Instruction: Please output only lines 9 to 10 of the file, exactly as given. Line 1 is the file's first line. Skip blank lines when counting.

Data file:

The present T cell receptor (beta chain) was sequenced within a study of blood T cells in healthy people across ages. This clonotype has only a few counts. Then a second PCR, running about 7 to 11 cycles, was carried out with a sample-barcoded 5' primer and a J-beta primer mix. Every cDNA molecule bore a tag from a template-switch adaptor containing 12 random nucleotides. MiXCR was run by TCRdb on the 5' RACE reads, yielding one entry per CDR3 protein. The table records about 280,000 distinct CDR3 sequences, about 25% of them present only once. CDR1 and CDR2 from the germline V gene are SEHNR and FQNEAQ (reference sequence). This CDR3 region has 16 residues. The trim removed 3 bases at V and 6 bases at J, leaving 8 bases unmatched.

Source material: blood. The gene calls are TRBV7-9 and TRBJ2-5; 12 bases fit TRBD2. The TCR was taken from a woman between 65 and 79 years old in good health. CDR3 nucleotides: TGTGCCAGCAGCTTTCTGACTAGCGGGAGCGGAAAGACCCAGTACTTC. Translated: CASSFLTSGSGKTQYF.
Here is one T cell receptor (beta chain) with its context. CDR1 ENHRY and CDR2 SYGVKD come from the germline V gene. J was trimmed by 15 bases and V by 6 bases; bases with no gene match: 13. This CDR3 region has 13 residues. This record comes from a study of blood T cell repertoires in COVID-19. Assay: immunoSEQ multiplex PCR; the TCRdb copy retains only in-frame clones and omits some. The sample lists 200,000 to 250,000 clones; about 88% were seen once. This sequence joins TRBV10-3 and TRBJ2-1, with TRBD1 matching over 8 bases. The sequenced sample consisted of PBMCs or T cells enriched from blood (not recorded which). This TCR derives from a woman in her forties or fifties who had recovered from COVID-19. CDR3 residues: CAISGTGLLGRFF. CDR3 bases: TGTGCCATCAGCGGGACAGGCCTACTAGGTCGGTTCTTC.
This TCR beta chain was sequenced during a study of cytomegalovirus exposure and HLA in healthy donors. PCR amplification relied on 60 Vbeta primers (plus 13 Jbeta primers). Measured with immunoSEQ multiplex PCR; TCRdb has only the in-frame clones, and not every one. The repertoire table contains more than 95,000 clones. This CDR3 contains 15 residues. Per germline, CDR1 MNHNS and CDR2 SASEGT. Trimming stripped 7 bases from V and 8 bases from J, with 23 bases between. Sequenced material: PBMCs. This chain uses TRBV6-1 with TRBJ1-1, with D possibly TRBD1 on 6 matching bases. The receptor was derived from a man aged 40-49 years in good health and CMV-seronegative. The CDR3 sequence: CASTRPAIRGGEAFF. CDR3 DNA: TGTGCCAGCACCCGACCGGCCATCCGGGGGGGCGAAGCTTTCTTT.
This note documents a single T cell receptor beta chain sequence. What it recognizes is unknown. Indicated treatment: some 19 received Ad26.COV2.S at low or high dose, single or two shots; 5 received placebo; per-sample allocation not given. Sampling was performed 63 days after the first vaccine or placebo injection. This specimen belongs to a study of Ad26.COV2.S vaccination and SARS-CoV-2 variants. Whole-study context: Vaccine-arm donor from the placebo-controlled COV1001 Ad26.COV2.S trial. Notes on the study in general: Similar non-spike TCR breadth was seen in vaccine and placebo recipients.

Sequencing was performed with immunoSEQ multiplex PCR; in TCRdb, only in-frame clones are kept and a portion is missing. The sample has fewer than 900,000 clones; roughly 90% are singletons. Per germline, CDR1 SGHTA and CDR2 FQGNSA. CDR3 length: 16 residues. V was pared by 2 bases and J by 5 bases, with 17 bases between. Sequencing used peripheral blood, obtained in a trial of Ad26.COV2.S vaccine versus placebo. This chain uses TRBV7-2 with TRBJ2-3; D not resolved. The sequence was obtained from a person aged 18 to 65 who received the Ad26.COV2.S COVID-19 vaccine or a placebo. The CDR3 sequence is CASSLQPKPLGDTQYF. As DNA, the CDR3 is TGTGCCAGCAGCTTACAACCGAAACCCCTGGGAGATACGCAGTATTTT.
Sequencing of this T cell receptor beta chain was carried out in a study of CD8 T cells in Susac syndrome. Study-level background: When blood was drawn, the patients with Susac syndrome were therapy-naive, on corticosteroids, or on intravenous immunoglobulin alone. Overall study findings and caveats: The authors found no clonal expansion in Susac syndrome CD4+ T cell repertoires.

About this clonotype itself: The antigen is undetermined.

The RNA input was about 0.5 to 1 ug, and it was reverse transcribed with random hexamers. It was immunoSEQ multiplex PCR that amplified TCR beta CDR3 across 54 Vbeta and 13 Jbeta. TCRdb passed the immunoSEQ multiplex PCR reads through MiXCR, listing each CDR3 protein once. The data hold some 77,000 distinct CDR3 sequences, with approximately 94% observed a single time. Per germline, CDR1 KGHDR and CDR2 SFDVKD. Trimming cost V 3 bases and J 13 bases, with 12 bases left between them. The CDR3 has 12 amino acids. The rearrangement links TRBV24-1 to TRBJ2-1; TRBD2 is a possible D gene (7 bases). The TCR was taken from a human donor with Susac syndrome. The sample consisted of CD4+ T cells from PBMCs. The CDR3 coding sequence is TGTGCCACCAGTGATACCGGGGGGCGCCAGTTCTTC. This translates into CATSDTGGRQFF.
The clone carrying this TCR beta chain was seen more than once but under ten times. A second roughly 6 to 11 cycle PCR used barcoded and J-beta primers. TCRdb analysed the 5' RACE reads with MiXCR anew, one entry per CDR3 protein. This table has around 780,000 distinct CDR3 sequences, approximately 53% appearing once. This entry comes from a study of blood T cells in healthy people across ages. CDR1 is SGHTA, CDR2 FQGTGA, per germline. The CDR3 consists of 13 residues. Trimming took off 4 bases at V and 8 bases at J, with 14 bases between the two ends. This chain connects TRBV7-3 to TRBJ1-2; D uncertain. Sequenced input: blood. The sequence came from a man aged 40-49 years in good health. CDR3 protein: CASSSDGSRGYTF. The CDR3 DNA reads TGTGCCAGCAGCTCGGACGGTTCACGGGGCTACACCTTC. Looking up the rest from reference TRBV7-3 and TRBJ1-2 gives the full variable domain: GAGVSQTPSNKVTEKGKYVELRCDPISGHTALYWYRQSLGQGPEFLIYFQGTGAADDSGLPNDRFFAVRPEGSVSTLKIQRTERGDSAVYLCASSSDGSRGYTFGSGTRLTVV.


The RNA input was about 0.5 to 1 ug, and it was reverse transcribed with random hexamers. It was immunoSEQ multiplex PCR that amplified TCR beta CDR3 across 54 Vbeta and 13 Jbeta. TCRdb passed the immunoSEQ multiplex PCR reads through MiXCR, listing each CDR3 protein once. The data hold some 77,000 distinct CDR3 sequences, with approximately 94% observed a single time. Per germline, CDR1 KGHDR and CDR2 SFDVKD. Trimming cost V 3 bases and J 13 bases, with 12 bases left between them. The CDR3 has 12 amino acids. The rearrangement links TRBV24-1 to TRBJ2-1; TRBD2 is a possible D gene (7 bases). The TCR was taken from a human donor with Susac syndrome. The sample consisted of CD4+ T cells from PBMCs. The CDR3 coding sequence is TGTGCCACCAGTGATACCGGGGGGCGCCAGTTCTTC. This translates into CATSDTGGRQFF.
The clone carrying this TCR beta chain was seen more than once but under ten times. A second roughly 6 to 11 cycle PCR used barcoded and J-beta primers. TCRdb analysed the 5' RACE reads with MiXCR anew, one entry per CDR3 protein. This table has around 780,000 distinct CDR3 sequences, approximately 53% appearing once. This entry comes from a study of blood T cells in healthy people across ages. CDR1 is SGHTA, CDR2 FQGTGA, per germline. The CDR3 consists of 13 residues. Trimming took off 4 bases at V and 8 bases at J, with 14 bases between the two ends. This chain connects TRBV7-3 to TRBJ1-2; D uncertain. Sequenced input: blood. The sequence came from a man aged 40-49 years in good health. CDR3 protein: CASSSDGSRGYTF. The CDR3 DNA reads TGTGCCAGCAGCTCGGACGGTTCACGGGGCTACACCTTC. Looking up the rest from reference TRBV7-3 and TRBJ1-2 gives the full variable domain: GAGVSQTPSNKVTEKGKYVELRCDPISGHTALYWYRQSLGQGPEFLIYFQGTGAADDSGLPNDRFFAVRPEGSVSTLKIQRTERGDSAVYLCASSSDGSRGYTFGSGTRLTVV.